Milwaukee’s Best Outdoor Winter Workouts

Consider the city your winter gym: every road and sidewalk, field and staircase, hill, trail and sandy beach is yours.

Work out solo, with a partner or with fifty others. In hiking boots, running shoes or snowshoes, on skis or bikes. Before sunrise or after sunset. Just tell yourself it’s worth it: the icicles hanging from your nostrils and eyelashes, the numbness creeping into your fingers and toes, the wind lashing your cheeks or, if you’re lucky, the sun making everything around you glisten. Try one of these seven outdoor workouts and see if they can’t convince you to go to the “city gym” this winter.  (And don’t miss our recent sledding hill guide and extreme outdoor activities guide!)

November Project Milwaukee

→ Muscles strengthened include: You name it, it gets strengthened. Bonus: Up to 43 smile muscles (especially zygomaticus major).

This free, fun fitness movement has all your muscle groups covered, starting at 5:29 a.m. or 6:26 a.m. every Wednesday and Friday, year-round, no matter the weather (yes, we’re talking snow storms and sub-zero). November Project Milwaukee meets at O’Donnell Park on Wednesday mornings and at 17 other locations around Milwaukee on Fridays (check out the Facebook page on Thursdays for the Friday location). Each workout lasts about 45 minutes, starts with a bounce and a cheer (and so much smiling it can hurt) and consists of myriad combinations of running and body-weight, solo and partner and group exercises that often blur the line between childhood games and gut-wrenching interval training. Come for the Burpees across the 6th Street Bridge; stay for the laughter, the warm hugs and the boundless support no matter your fitness level — all before one of the best parts of all: the beautiful Lake Michigan sunrise.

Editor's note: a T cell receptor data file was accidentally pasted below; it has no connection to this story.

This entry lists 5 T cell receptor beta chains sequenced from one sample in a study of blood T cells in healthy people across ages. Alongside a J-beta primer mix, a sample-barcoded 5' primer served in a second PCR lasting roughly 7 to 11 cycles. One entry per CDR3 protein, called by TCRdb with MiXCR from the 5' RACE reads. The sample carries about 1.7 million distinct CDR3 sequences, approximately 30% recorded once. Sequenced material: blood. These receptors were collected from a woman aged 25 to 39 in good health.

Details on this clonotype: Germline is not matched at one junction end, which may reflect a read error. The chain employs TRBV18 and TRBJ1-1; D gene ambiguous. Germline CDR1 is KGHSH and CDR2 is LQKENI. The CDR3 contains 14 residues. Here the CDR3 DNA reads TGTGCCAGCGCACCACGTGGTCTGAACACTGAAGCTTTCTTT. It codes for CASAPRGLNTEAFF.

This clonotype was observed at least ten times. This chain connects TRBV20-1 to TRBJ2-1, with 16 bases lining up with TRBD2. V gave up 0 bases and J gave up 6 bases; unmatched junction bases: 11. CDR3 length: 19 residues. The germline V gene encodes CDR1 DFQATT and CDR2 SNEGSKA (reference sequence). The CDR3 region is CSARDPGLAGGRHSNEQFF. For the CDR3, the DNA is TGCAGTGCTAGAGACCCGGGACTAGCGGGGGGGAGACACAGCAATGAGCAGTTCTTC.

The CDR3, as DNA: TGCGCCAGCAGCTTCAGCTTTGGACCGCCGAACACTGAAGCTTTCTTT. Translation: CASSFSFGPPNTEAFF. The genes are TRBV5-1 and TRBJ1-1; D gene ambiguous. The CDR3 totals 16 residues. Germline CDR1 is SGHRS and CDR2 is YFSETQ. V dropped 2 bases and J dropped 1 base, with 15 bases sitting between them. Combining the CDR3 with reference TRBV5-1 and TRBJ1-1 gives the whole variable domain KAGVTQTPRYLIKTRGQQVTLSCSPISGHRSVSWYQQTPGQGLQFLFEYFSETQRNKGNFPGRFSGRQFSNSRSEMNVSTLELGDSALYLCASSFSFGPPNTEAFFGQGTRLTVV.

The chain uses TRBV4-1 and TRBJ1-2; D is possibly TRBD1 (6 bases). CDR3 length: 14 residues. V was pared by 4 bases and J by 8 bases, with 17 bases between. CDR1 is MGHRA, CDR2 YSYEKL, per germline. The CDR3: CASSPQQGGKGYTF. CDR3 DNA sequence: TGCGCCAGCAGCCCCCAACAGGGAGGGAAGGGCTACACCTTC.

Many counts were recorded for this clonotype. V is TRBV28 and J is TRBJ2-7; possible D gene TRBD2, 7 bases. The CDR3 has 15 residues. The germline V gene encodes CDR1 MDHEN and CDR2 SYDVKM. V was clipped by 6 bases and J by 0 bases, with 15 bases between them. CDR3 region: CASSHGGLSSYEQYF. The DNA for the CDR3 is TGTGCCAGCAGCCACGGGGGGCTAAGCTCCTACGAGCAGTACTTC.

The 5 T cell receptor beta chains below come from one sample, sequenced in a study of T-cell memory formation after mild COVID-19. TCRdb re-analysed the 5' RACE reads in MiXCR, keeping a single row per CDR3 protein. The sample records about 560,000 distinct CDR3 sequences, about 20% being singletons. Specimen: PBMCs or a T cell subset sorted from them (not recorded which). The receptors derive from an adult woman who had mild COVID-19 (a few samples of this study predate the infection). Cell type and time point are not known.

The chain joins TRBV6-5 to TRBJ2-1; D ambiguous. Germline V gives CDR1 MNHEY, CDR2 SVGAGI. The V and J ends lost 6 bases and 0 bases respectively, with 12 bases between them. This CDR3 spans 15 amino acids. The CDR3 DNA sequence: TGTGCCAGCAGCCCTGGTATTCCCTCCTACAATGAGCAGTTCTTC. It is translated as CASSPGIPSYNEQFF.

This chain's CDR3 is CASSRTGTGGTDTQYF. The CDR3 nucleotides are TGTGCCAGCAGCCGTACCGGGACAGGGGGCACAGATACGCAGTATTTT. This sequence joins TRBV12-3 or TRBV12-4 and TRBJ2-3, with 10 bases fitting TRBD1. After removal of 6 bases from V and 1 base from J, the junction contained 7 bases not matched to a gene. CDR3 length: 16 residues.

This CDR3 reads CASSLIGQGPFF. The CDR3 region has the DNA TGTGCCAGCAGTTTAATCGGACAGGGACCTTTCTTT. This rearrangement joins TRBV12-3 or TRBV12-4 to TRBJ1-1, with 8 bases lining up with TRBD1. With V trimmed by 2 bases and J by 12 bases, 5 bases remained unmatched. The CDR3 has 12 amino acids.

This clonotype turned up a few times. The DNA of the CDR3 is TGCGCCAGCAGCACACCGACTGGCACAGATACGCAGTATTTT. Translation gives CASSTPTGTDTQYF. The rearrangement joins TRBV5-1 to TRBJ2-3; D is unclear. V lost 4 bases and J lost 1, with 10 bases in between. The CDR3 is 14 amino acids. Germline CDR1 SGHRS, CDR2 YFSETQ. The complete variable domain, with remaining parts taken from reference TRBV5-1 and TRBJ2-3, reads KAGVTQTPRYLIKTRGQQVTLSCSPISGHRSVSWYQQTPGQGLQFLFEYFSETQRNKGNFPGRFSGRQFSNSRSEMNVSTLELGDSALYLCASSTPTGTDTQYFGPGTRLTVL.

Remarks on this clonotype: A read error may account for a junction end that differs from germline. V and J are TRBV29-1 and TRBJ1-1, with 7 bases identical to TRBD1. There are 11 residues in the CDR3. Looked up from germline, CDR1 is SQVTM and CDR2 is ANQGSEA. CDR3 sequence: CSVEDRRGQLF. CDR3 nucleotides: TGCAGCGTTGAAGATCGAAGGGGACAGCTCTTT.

Photo courtesy of November Project Milwaukee


→ Muscles strengthened include: shoulders, abs, glutes, quads, hamstrings, tibialis anterior, calves

Take a walk with the Wisconsin Go-Hiking Club (WGHC), which offers five hikes per week all year round “to promote health and good fellowship.” Most hikes with this nearly 100-year-old club average about 4 miles long, but some are closer to 8 and others can range from 10-22 miles. December 2018 hikes included holiday trips to see the Downtown city lights and West Allis’s Candy Cane Lane, a Glo-Run and a hike through Zillmer Trails. Expect all the great benefits of walking, plus photo ops, camaraderie and increased calorie burn during the winter months. Annual dues are only $8. Many other urban hiking clubs active in the winter can also be found via, including the Milwaukee Campers, Backpackers and Hikers group.

Photo courtesy of Janeen Kagel of Wisconsin Go-Hiking Club


→ Muscles strengthened include: back of neck, shoulders, arms, leg adductors, hamstrings, calves

Pick up the pace with the Milwaukee Running Group – OMG, the only running club in the Milwaukee area that offers daily runs or plyometric/yoga/pilates workouts (12 total per week, in fact) 365 days a year. They’ve been running together since 2011 and, like November Project Milwaukee, they are weatherproof. Winter city runs typically range between 3-8 miles long and begin at locations such as Atwater Park and the Lake Park Pavilion, though longer runs up to 20 miles long are also on the schedule. All paces are welcomed and supported, though winter running typically slows down even the hardiest runner. In any case, expect a fun time, plus the extra strength and balance benefits of running on snow and ice.